After seven weeks of learning new skills and completing hard work (and dealing with a lot of rain), the third Pennsylvania Outdoor Corps summer program has wrapped up this month.
Sixteen crews across the state, each made up of about ten young people, ages 15-18 -- along with their crew leaders and support from DCNR staff, the Student Conservation Association (SCA), the Department of Labor and Industry (L&I), and the Pennsylvania Parks and Forests Foundation -- all made a world of a difference at state parks and forests and other public outdoor places this summer.
These hardworking teens helped with everything from trail maintenance and habitat restoration to building painting and bridge construction.
But it wasn’t all tough labor! As part of their PA Outdoor Corps experience, they also had some fun. The teens had the opportunity to explore new outdoor places, enjoy environmental education and recreation days, make lifelong friendships, and have access to conservation staff and job resources to help support them in their future.
Summer 2018 Highlights
DCNR hosted an end of the summer PA Outdoor Corps celebration where leaders and program coordinators from DCNR, SCA, and L&I shared the importance of the program, noting where it started and ways that it’s grown, and will continue to grow. The dozens of crew leaders also attended on August 13 to present about their accomplishments and the successes (and funny stories) about their teams.
DCNR Secretary Cindy Adams Dunn shared during this event that her favorite work days of the summer were visiting some of the crews, learning about their work, and working with them.
“This generation gives us hope in so many ways,” Dunn said. “You are leaders, and you don’t shy away from hard work.”
DCNR Deputy Secretary for Parks and Forestry John Norbeck shared with the crew leaders: “Whether you get a job in natural resources or not, we wanted to introduce folks to conservation, so you can carry conservation ethics with you for the rest of your lives.”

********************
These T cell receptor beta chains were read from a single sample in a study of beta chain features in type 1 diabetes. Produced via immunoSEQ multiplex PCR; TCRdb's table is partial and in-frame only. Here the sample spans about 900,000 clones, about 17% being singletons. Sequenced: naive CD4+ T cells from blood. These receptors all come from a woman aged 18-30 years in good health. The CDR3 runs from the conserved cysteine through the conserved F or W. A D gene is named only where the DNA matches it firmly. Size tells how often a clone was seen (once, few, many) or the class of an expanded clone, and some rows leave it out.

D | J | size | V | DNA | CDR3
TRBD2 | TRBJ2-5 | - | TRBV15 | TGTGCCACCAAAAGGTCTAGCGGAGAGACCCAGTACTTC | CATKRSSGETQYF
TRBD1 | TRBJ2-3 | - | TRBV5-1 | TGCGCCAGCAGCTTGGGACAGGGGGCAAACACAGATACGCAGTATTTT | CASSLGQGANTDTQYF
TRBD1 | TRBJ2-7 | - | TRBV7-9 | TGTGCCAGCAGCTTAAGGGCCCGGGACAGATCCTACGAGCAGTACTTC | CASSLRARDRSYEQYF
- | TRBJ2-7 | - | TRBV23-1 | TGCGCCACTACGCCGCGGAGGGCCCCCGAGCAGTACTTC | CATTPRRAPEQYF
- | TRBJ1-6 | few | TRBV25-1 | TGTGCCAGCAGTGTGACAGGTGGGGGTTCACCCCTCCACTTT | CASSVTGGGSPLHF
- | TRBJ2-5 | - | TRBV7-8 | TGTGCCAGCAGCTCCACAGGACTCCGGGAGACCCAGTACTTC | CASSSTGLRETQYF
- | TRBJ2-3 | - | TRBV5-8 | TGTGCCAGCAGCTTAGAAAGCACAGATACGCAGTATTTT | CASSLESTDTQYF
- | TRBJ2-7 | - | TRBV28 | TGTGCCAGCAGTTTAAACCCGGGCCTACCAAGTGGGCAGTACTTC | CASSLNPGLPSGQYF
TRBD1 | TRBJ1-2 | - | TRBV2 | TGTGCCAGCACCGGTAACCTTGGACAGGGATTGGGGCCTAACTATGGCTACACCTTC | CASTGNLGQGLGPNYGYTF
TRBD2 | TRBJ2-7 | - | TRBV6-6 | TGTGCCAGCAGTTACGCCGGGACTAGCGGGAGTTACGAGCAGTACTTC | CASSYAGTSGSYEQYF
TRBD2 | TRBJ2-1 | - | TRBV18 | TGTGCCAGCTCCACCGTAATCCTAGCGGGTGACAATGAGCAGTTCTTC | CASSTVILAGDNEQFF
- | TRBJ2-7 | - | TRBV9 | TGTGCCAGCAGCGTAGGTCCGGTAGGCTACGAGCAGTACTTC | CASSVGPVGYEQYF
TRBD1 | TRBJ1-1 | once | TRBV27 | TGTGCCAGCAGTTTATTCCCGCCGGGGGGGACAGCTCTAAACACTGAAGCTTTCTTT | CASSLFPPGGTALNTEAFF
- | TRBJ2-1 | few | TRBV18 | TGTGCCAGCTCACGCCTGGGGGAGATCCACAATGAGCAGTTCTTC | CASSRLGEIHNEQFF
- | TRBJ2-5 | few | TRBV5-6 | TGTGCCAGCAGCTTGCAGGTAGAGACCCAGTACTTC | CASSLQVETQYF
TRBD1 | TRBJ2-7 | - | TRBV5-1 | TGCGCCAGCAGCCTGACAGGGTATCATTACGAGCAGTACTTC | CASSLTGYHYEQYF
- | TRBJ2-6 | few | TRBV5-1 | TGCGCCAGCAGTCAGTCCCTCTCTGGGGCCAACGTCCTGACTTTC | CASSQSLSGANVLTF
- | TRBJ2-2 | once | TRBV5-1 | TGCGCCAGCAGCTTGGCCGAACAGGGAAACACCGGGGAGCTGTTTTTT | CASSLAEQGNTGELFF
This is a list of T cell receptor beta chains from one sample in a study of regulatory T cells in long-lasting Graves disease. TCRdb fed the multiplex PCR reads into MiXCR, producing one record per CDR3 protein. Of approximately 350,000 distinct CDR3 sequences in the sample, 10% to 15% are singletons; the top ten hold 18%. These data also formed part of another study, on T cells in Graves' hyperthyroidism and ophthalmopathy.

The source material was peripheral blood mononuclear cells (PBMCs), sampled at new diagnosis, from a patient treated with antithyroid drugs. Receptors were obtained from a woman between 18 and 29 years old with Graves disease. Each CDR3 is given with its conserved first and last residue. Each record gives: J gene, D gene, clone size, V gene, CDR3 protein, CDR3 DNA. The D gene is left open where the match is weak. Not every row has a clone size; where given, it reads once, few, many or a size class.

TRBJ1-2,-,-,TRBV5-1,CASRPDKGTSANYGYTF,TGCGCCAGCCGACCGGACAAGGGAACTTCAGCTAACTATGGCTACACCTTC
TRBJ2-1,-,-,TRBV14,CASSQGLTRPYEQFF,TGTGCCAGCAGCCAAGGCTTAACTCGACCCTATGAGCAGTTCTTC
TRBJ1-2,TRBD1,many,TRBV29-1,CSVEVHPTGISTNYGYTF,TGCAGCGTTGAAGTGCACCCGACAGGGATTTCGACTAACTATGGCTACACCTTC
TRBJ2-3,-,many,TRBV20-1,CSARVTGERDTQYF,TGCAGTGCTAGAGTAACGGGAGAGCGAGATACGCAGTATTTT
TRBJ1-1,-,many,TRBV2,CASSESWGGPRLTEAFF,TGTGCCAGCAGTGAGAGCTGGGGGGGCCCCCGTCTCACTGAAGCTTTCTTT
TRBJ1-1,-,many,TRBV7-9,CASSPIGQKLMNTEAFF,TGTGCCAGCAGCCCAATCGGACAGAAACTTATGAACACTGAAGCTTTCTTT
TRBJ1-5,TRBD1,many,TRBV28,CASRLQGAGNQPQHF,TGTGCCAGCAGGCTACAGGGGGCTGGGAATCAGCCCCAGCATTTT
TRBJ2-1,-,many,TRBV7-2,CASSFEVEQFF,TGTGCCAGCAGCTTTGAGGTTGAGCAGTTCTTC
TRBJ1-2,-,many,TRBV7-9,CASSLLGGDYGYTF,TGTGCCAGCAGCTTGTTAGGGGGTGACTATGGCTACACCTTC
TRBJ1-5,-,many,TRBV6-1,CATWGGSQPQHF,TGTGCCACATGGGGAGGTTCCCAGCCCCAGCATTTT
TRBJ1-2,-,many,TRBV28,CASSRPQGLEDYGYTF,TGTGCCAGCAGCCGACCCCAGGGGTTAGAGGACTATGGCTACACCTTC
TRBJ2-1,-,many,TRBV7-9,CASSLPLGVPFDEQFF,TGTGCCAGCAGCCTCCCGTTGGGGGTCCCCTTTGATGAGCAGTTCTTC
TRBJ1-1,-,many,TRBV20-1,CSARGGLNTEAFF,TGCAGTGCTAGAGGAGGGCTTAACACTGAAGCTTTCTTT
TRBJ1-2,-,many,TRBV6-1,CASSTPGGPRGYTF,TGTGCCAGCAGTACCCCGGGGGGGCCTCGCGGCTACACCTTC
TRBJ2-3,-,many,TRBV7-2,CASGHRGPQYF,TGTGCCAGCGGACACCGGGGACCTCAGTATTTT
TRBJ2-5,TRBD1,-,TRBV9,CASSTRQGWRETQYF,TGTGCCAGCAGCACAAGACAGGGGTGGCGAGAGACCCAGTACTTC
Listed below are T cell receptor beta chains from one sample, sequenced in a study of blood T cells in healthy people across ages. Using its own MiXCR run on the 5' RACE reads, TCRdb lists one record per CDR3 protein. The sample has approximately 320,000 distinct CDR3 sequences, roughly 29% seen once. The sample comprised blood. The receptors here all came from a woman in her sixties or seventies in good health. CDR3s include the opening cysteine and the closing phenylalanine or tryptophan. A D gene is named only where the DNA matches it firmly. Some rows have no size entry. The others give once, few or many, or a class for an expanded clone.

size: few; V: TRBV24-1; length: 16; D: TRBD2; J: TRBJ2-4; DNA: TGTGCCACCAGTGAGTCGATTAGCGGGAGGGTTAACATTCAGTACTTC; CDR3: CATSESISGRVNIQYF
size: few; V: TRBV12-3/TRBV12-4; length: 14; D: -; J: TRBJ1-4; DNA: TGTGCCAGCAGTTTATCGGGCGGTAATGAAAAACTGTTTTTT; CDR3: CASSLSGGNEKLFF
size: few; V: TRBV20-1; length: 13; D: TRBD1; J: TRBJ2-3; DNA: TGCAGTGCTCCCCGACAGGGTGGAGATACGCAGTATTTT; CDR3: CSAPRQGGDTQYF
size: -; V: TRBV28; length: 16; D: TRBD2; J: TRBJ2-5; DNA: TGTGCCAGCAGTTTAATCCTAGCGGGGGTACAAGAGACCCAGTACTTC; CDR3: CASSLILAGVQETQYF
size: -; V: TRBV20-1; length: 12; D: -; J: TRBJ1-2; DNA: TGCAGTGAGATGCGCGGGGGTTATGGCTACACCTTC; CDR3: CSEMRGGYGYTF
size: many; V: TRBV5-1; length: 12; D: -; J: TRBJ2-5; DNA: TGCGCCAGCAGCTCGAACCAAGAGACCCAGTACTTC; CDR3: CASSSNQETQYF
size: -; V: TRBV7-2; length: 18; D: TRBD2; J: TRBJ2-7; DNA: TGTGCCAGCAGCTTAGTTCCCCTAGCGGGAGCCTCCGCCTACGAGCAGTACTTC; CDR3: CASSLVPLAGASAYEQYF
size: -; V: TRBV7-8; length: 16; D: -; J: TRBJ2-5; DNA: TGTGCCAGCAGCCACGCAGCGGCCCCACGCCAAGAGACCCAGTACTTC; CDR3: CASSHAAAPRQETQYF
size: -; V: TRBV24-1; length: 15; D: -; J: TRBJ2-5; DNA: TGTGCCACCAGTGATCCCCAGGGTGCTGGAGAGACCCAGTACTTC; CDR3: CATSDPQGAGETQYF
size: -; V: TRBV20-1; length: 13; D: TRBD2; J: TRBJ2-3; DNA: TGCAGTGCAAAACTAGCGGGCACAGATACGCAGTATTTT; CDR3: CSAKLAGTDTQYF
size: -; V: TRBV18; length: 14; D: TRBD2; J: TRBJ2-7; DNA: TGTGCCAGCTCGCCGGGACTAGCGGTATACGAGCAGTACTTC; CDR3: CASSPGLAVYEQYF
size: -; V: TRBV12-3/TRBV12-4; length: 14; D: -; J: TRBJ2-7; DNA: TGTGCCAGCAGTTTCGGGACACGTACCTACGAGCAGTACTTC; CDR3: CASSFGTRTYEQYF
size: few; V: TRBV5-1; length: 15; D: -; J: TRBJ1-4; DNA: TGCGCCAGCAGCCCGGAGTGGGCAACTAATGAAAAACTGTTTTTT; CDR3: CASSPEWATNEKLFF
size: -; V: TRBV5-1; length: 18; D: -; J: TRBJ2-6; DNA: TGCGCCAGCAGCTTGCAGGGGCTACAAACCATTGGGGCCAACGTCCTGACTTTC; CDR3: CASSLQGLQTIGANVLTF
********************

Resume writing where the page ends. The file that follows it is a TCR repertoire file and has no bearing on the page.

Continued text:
Many crew leaders discussed the pride they and their teams felt when working to better state parks and forests for improved visitor experiences and conservation. Many hope to go back to where they worked this summer to show their families and friends their efforts, and some already have!
Here is just a small sample of some of their outstanding work:
Altoona Crew -- Porcupine Cribs
The Altoona crew worked at Prince Gallitzin State Park during their first four weeks of the program. During this time, they helped fill porcupine cribs with invasive plants (Autumn Olive) and dropped them in the lake by boat to support fish habitat. The Fish and Boat Commission handed out awards for all their hard work.
Erie Crew -- Triosk and Nature Play Space Construction
During July, some of the Erie crew members worked to build an educational triosk at Erie Bluffs State Park. Others helped construct a Nature Play Space Area at the Tom Ridge Environmental Center.
Hazleton Crew -- Lehigh Tannery Historic Site Clean Up
Before the PA Outdoor Corps clearing and clean up
Thanks to the Hazleton crew, visitors to the Lehigh Tannery Historic Site near Hickory Run State Park now can enjoy the view of stone ruins of the Lehigh Tannery. The smaller enclosures on the north end of the foundation used to be tanning vats and the larger enclosures on the south end were part of a long drying or storage building.
After the PA Outdoor Corps clearing and clean up
Pittsburgh Crew – Adirondack Shelter Restoration
The Pittsburgh crew spent the first four weeks of their experience at Raccoon Creek State Park building a foot bridge, doing trail work, and restoring Adirondack shelters.
St. Marys Crew -- New Trail Construction
The St. Marys crew built a new trail from the campground to the dam by moving heavy rocks and materials as a team.
Looking to the Future
Some of the summer youth crews felt so strongly about conservation that after their August 10 program end date, they decided to continue to volunteer to help address issues caused by flooding at state parks.
Sparking this passion for outdoor service is what the PA Outdoor Corps is designed to do. DCNR and its partners hope to continue to build upon the program, to connect even more youth and young adults with the outdoors.
In addition to this work, the 10-month, young adult PA Outdoor Corps crews (ages 18-25) have been working since February 2018 and will continue to do great work through early November 2018.
To learn more about the PA Outdoor Corps program, visit DCNR’s PA Outdoor Corps web page. You can also hear more about crew member experiences from recent years from this video.
DCNR also posts updates on social media (Facebook, Twitter, and Instagram) and our resource e-newsletter about current projects, program events, and PA Outdoor Corps hiring announcements.
Young people interested in conservation can also check out our new Youth Ambassador Program.